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As Omicron spreads, the World Health Organization’s European leader warned on Tuesday that countries can expect a “substantial rise” in COVID-19 cases, and recommended that boosters be widely used for protection.
According to Hans Kluge, Omicron has been found in at least 38 of the 53 nations in the WHO’s European area since its discovery in late November, and is already prevalent in some of them, including Denmark, Portugal, and the United Kingdom.
Kluge prophesied, “Another storm is on its way.” “Within weeks, Omicron will have established a stronghold in other countries across the region, putting even more strain on already overcrowded health systems.”
Russia and other former Soviet countries, as well as Turkey, are part of the WHO’s Europe area.
According to WHO data, the region has recently reported the greatest number of COVID-19 cases per capita anywhere. Officials had predicted another 700,000 deaths from the epidemic by March even before Omicron.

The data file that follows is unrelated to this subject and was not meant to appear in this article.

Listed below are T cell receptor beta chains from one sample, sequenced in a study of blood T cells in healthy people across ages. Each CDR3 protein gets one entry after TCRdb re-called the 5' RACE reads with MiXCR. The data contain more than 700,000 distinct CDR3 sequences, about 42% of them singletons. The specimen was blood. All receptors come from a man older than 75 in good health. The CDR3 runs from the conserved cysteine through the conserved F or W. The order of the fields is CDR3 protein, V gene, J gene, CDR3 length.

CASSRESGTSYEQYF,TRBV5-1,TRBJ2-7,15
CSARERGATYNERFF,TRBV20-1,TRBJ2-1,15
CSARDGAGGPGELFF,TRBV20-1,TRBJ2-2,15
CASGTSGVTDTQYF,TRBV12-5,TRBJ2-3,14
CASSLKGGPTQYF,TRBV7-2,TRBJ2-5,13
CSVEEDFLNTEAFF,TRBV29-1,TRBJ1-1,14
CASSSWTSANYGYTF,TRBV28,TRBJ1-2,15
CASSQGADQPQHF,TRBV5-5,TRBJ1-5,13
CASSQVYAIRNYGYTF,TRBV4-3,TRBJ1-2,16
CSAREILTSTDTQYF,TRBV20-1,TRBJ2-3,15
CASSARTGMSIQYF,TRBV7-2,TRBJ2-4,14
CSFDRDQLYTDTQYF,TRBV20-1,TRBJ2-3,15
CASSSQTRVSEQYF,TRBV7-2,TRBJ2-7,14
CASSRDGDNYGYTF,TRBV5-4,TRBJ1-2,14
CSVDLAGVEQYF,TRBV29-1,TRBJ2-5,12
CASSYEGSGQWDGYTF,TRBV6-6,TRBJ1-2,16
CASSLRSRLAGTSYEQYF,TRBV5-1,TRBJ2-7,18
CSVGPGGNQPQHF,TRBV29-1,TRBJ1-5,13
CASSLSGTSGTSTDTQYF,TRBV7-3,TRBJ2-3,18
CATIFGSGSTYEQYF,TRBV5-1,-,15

Vaccine boosters should be saved for the most vulnerable, according to WHO headquarters in Geneva, but Kluge encouraged people to “boost, boost, boost.”
“Against Omicron, the booster is the single most critical defence,” he explained.
A request for response on Kluge’s comments was not immediately returned by a WHO representative.
According to Kluge, 89 percent of early Omicron cases in Europe have so far been connected to COVID-19 symptoms such as cough, sore throat, and fever. He observed that the bulk of cases had been documented among adults in their 20s and 30s, and that the virus had spread first in cities at social and work meetings.
“Governments and authorities must prepare our reaction mechanisms for a major surge,” according to the report.
Omicron is spreading quicker than the Delta form, according to the WHO, producing illnesses in persons who have already been vaccinated or who have recovered from the sickness. Its chief scientist has stated that assuming it is a milder version based on early evidence is “unwise.”